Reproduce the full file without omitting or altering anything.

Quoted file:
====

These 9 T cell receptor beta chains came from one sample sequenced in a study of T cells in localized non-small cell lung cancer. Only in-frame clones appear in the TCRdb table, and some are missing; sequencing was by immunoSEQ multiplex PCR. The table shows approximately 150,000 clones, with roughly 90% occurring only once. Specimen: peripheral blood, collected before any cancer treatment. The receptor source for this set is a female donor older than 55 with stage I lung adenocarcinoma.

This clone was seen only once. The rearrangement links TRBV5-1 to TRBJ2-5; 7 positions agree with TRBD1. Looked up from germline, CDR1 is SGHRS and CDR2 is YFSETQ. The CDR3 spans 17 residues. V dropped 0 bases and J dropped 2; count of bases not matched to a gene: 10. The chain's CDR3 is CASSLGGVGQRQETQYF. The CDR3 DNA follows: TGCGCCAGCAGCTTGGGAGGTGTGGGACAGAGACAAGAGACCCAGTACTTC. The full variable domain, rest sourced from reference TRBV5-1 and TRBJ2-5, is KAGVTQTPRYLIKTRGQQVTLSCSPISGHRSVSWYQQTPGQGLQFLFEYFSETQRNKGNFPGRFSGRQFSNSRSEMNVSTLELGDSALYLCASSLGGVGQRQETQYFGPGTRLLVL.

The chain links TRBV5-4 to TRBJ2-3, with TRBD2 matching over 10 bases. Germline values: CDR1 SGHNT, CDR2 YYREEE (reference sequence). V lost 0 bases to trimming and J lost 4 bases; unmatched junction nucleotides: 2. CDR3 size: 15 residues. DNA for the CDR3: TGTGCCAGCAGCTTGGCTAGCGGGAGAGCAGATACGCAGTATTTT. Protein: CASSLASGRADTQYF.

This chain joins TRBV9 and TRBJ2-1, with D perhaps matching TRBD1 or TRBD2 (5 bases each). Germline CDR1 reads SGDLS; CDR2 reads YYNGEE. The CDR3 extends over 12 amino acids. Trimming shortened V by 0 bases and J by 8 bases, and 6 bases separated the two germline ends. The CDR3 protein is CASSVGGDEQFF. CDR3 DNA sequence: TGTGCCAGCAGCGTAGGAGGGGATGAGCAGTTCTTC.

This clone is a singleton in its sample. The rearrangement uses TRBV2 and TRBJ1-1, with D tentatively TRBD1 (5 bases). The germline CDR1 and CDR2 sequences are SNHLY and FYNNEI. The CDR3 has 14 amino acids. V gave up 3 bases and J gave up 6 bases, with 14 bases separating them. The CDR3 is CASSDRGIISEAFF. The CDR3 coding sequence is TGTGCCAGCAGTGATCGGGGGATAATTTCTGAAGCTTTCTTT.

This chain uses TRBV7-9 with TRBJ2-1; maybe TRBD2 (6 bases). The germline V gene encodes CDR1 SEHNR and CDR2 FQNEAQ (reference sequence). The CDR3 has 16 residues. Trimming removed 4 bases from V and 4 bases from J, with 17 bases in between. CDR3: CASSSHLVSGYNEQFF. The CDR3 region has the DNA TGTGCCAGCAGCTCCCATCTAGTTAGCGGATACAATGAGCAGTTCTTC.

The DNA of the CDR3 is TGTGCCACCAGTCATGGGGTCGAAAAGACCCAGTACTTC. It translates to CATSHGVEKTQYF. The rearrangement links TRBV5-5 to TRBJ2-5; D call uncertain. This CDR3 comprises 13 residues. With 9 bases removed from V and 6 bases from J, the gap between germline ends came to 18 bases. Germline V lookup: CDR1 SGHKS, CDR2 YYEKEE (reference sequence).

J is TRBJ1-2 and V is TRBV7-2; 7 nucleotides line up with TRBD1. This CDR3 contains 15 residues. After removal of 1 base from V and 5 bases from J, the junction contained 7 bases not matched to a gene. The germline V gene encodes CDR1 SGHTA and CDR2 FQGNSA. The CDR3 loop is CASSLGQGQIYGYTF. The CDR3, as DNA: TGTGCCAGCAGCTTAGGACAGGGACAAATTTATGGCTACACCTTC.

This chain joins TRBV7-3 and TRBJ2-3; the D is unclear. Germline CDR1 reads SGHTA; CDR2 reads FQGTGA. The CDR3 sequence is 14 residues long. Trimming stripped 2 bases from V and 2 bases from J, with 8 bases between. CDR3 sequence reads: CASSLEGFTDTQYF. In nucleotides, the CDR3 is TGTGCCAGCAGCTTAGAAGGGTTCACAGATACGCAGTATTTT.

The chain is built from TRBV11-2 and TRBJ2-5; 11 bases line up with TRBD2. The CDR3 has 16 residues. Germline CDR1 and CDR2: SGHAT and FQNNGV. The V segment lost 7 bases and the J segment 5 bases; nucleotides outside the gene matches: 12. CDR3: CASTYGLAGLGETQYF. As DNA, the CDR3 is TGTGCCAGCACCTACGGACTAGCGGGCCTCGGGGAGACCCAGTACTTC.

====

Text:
These 9 T cell receptor beta chains came from one sample sequenced in a study of T cells in localized non-small cell lung cancer. Only in-frame clones appear in the TCRdb table, and some are missing; sequencing was by immunoSEQ multiplex PCR. The table shows approximately 150,000 clones, with roughly 90% occurring only once. Specimen: peripheral blood, collected before any cancer treatment. The receptor source for this set is a female donor older than 55 with stage I lung adenocarcinoma.

This clone was seen only once. The rearrangement links TRBV5-1 to TRBJ2-5; 7 positions agree with TRBD1. Looked up from germline, CDR1 is SGHRS and CDR2 is YFSETQ. The CDR3 spans 17 residues. V dropped 0 bases and J dropped 2; count of bases not matched to a gene: 10. The chain's CDR3 is CASSLGGVGQRQETQYF. The CDR3 DNA follows: TGCGCCAGCAGCTTGGGAGGTGTGGGACAGAGACAAGAGACCCAGTACTTC. The full variable domain, rest sourced from reference TRBV5-1 and TRBJ2-5, is KAGVTQTPRYLIKTRGQQVTLSCSPISGHRSVSWYQQTPGQGLQFLFEYFSETQRNKGNFPGRFSGRQFSNSRSEMNVSTLELGDSALYLCASSLGGVGQRQETQYFGPGTRLLVL.

The chain links TRBV5-4 to TRBJ2-3, with TRBD2 matching over 10 bases. Germline values: CDR1 SGHNT, CDR2 YYREEE (reference sequence). V lost 0 bases to trimming and J lost 4 bases; unmatched junction nucleotides: 2. CDR3 size: 15 residues. DNA for the CDR3: TGTGCCAGCAGCTTGGCTAGCGGGAGAGCAGATACGCAGTATTTT. Protein: CASSLASGRADTQYF.

This chain joins TRBV9 and TRBJ2-1, with D perhaps matching TRBD1 or TRBD2 (5 bases each). Germline CDR1 reads SGDLS; CDR2 reads YYNGEE. The CDR3 extends over 12 amino acids. Trimming shortened V by 0 bases and J by 8 bases, and 6 bases separated the two germline ends. The CDR3 protein is CASSVGGDEQFF. CDR3 DNA sequence: TGTGCCAGCAGCGTAGGAGGGGATGAGCAGTTCTTC.

This clone is a singleton in its sample. The rearrangement uses TRBV2 and TRBJ1-1, with D tentatively TRBD1 (5 bases). The germline CDR1 and CDR2 sequences are SNHLY and FYNNEI. The CDR3 has 14 amino acids. V gave up 3 bases and J gave up 6 bases, with 14 bases separating them. The CDR3 is CASSDRGIISEAFF. The CDR3 coding sequence is TGTGCCAGCAGTGATCGGGGGATAATTTCTGAAGCTTTCTTT.

This chain uses TRBV7-9 with TRBJ2-1; maybe TRBD2 (6 bases). The germline V gene encodes CDR1 SEHNR and CDR2 FQNEAQ (reference sequence). The CDR3 has 16 residues. Trimming removed 4 bases from V and 4 bases from J, with 17 bases in between. CDR3: CASSSHLVSGYNEQFF. The CDR3 region has the DNA TGTGCCAGCAGCTCCCATCTAGTTAGCGGATACAATGAGCAGTTCTTC.

The DNA of the CDR3 is TGTGCCACCAGTCATGGGGTCGAAAAGACCCAGTACTTC. It translates to CATSHGVEKTQYF. The rearrangement links TRBV5-5 to TRBJ2-5; D call uncertain. This CDR3 comprises 13 residues. With 9 bases removed from V and 6 bases from J, the gap between germline ends came to 18 bases. Germline V lookup: CDR1 SGHKS, CDR2 YYEKEE (reference sequence).

J is TRBJ1-2 and V is TRBV7-2; 7 nucleotides line up with TRBD1. This CDR3 contains 15 residues. After removal of 1 base from V and 5 bases from J, the junction contained 7 bases not matched to a gene. The germline V gene encodes CDR1 SGHTA and CDR2 FQGNSA. The CDR3 loop is CASSLGQGQIYGYTF. The CDR3, as DNA: TGTGCCAGCAGCTTAGGACAGGGACAAATTTATGGCTACACCTTC.

This chain joins TRBV7-3 and TRBJ2-3; the D is unclear. Germline CDR1 reads SGHTA; CDR2 reads FQGTGA. The CDR3 sequence is 14 residues long. Trimming stripped 2 bases from V and 2 bases from J, with 8 bases between. CDR3 sequence reads: CASSLEGFTDTQYF. In nucleotides, the CDR3 is TGTGCCAGCAGCTTAGAAGGGTTCACAGATACGCAGTATTTT.

The chain is built from TRBV11-2 and TRBJ2-5; 11 bases line up with TRBD2. The CDR3 has 16 residues. Germline CDR1 and CDR2: SGHAT and FQNNGV. The V segment lost 7 bases and the J segment 5 bases; nucleotides outside the gene matches: 12. CDR3: CASTYGLAGLGETQYF. As DNA, the CDR3 is TGTGCCAGCACCTACGGACTAGCGGGCCTCGGGGAGACCCAGTACTTC.